[What follows takes extensive artistic license with some of the Platonic conversations, so the quotation marks below are not meant to signal actual quotations from Plato, but the words I am putting into the mouths of the characters in Platonic dialogues. The meaning is intended to be what the character says, but the style is my own, meant to make it interesting to today's students, such as my younger daughter, to whom this was written when she reported her philosophy course was going to read Plato's Republic. (See also "Preparing College Reading Assignments" for more about studying the Republic, and other philosophy reading assignments, in particular and most reading assignments which involve understanding in general.)]Dear Lydia,
Since you hate when I use the Socratic method -- asking you questions which you know are going to lead eventually to a refutation of some belief of yours, without just telling you outright what I think is your mistake -- you won't like it much better when Socrates, the main character/teacher in the Platonic dialogues (and Plato's own teacher) uses it. I hated it when I first read Plato. Most kids hate it in reading Plato because the questions and answers do not seem to be realistic or to give the answers they would. And Socrates really is maddening to read some times for a couple of reasons: he starts way off the track in some cases and takes a while to get back to the point he is headed to, and sometimes there is probably either a language or idiom barrier or it might be there is a different way of viewing some things today from the way they did in Greece 2500 years ago, so in some cases the thread of the arguments will not make sense, or some particular answer will not make sense to us, and is not the answer we would have given to Socrates' question. That then sometimes makes the argument difficult to follow and not particularly interesting or meaningful.
The trick in these cases is to try to formulate the positions in modern terms. Often you can do that. Sometimes perhaps not. I will try to help you with that before you get to the specifics, so you don't get lost in the details as you read. Some of the details are important today because they are the same arguments that could be given today. Some of the details are not as important because the issues or the perspectives or the idioms or ideas just aren't the same now. But there is a lot of important stuff in Plato; you just have to get past reading the dialogue approach which is somewhat slow and frustrating. In teaching people in person (other than you) the Socratic Method is often a great method, but reading someone else's dialogue is not the same interesting educational experience as participating in one. The Socratic teaching dialogue I wrote up about teaching binary numbers to a third grade class at Gwin Elementary School seems to be appreciated by readers but that is because the kids give the same answers adults do, so when adults read it, they go right along with the questions and answers.
In general the Platonic dialogues start out with some, often rich or powerful or famous, person making some sort of statement just in casual conversation, that Socrates finds either curious or mistaken, and so he says something like "explain that to me" or "what do you mean by .... ". Or he takes what the person says literally and then gives a case that refutes it. The person then says something like "Well, Socrates, you nimrod, that is not what I meant. You are twisting my words." (One of the comments generally accepted about Socrates was that he would argue that "up" meant "down" and could pretty much convince you of that if you listened to him long enough and let him screw with your mind. That is pretty much the rap on philosophers and philosophy teachers today too, because philosophers follow logical evidence wherever it leads, and sometimes it leads to ideas that are so counter to conventional views that they seem ridiculous. Yet many of those views will actually turn out to be more reasonable than the conventional views in the end, and to future generations the conventional views of the time will seem to have been ridiculous.)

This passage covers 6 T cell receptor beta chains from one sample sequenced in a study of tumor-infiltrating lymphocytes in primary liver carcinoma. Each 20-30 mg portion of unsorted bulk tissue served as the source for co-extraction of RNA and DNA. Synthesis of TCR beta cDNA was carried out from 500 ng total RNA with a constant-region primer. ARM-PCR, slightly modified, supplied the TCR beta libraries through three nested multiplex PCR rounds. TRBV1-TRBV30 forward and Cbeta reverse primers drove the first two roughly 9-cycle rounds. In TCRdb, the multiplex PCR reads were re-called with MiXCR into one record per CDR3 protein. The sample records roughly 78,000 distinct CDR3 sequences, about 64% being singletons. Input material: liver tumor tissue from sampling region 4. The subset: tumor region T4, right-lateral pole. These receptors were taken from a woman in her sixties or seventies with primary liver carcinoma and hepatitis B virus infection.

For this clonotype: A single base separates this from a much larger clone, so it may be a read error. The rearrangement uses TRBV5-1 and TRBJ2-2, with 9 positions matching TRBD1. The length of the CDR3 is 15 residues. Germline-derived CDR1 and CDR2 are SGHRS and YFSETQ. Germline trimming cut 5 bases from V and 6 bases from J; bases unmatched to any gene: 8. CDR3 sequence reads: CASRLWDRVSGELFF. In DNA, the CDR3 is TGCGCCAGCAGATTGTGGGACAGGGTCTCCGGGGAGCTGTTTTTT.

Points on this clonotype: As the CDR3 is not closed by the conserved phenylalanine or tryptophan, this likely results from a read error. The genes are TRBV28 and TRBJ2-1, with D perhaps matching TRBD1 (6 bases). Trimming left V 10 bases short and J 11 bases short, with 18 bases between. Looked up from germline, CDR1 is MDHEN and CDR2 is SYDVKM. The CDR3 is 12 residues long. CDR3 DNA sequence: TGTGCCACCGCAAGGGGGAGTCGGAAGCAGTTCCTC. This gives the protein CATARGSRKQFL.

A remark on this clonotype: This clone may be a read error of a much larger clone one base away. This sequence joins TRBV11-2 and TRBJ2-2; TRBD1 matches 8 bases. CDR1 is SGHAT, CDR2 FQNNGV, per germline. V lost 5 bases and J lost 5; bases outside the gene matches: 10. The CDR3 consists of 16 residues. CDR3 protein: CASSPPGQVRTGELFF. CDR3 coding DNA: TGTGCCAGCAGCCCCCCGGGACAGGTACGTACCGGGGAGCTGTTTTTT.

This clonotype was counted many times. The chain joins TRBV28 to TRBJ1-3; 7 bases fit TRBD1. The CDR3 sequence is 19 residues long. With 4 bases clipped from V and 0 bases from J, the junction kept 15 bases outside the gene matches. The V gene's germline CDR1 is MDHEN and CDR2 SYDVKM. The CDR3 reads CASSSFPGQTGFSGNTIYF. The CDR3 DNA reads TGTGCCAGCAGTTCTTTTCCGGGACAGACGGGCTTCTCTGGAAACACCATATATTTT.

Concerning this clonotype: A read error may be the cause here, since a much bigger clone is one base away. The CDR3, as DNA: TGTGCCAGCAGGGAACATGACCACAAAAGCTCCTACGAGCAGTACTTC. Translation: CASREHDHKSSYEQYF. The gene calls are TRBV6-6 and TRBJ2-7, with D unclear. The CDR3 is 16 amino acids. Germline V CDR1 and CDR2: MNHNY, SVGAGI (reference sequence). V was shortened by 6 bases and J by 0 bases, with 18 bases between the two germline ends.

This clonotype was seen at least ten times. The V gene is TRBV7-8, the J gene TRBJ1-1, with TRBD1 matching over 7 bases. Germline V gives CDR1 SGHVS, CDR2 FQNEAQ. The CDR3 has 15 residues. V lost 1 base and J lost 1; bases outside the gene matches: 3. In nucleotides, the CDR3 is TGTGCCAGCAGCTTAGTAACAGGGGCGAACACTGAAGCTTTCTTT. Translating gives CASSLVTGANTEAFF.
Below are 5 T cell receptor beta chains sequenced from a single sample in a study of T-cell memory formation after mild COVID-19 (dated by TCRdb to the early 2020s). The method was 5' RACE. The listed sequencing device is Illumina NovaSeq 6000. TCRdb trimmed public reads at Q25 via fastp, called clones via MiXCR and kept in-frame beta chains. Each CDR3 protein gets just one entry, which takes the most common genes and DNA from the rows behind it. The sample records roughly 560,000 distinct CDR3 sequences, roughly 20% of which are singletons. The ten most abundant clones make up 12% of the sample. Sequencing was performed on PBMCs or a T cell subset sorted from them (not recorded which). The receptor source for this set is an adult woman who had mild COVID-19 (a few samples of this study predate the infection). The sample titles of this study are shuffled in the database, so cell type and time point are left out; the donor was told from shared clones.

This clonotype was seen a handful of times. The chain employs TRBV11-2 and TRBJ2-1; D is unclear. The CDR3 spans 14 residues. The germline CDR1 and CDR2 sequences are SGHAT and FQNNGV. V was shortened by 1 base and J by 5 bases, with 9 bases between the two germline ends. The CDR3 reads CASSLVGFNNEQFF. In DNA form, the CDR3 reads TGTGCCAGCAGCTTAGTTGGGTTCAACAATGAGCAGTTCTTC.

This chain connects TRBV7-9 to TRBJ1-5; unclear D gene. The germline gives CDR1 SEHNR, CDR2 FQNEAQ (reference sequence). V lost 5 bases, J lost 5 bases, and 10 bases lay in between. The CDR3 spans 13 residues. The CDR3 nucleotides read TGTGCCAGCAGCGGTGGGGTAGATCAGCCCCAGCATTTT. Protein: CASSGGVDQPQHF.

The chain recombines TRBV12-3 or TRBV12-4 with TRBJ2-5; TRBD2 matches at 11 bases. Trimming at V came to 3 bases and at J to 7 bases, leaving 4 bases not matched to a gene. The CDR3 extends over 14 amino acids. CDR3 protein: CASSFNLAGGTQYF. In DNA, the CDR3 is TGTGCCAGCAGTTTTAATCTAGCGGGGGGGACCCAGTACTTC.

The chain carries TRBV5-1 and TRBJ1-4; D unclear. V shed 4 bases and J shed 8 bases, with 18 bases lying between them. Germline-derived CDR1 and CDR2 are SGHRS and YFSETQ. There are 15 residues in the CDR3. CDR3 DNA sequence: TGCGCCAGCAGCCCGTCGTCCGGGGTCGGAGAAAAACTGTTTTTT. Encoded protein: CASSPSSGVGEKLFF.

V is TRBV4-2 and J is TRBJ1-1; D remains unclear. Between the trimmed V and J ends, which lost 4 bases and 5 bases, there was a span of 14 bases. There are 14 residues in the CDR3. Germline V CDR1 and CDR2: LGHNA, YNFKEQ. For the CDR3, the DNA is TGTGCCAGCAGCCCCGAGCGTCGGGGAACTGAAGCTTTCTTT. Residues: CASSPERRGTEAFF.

Socrates then responds "Oh, gosh, I am really sorry. I didn't mean to do that. But you are so smart and I am so foolish, please enlighten me. What is it you really meant?"
Then the guy takes the bait, and gives an explanation, which, of course won't hold up -- but it is the explanation that most people, even today, would likely give. If you take these same issues today and ask people in charge about these things, they will give the same kinds of answers the people in the dialogues do, and if you pursue the logic of their answers, they will answer further and also respond emotionally the exact same way the Athenians did in Plato's day.
Socrates then goes on to show what is problematic with that explanation,
and then the interlocutor (the person being questioned) will do one of
three things each time this happens:
2) say he misspoke or made a mistake in answering one of his questions, and now that he sees he made a mistake, wants to change one of the answers. That will turn out to lead down the path of a different mistake, though maybe a more interesting one.
3) say he is confused or doesn't understand what Socrates is getting at, and ask Socrates to elaborate.
Now Socrates will elaborate about certain kinds of things but not others.
Socrates was once told by the oracle that he was the wisest man in Athens
(or Greece or in the universe, I forget which), and that puzzled him because
he felt he didn't know diddly squat about anything. He couldn't build
stuff, he couldn't navigate ships, grow crops, write poetry, do art, design
architecture, run a business, etc. So how could he be the wisest
man. Well, he went around talking to other folks, and he finally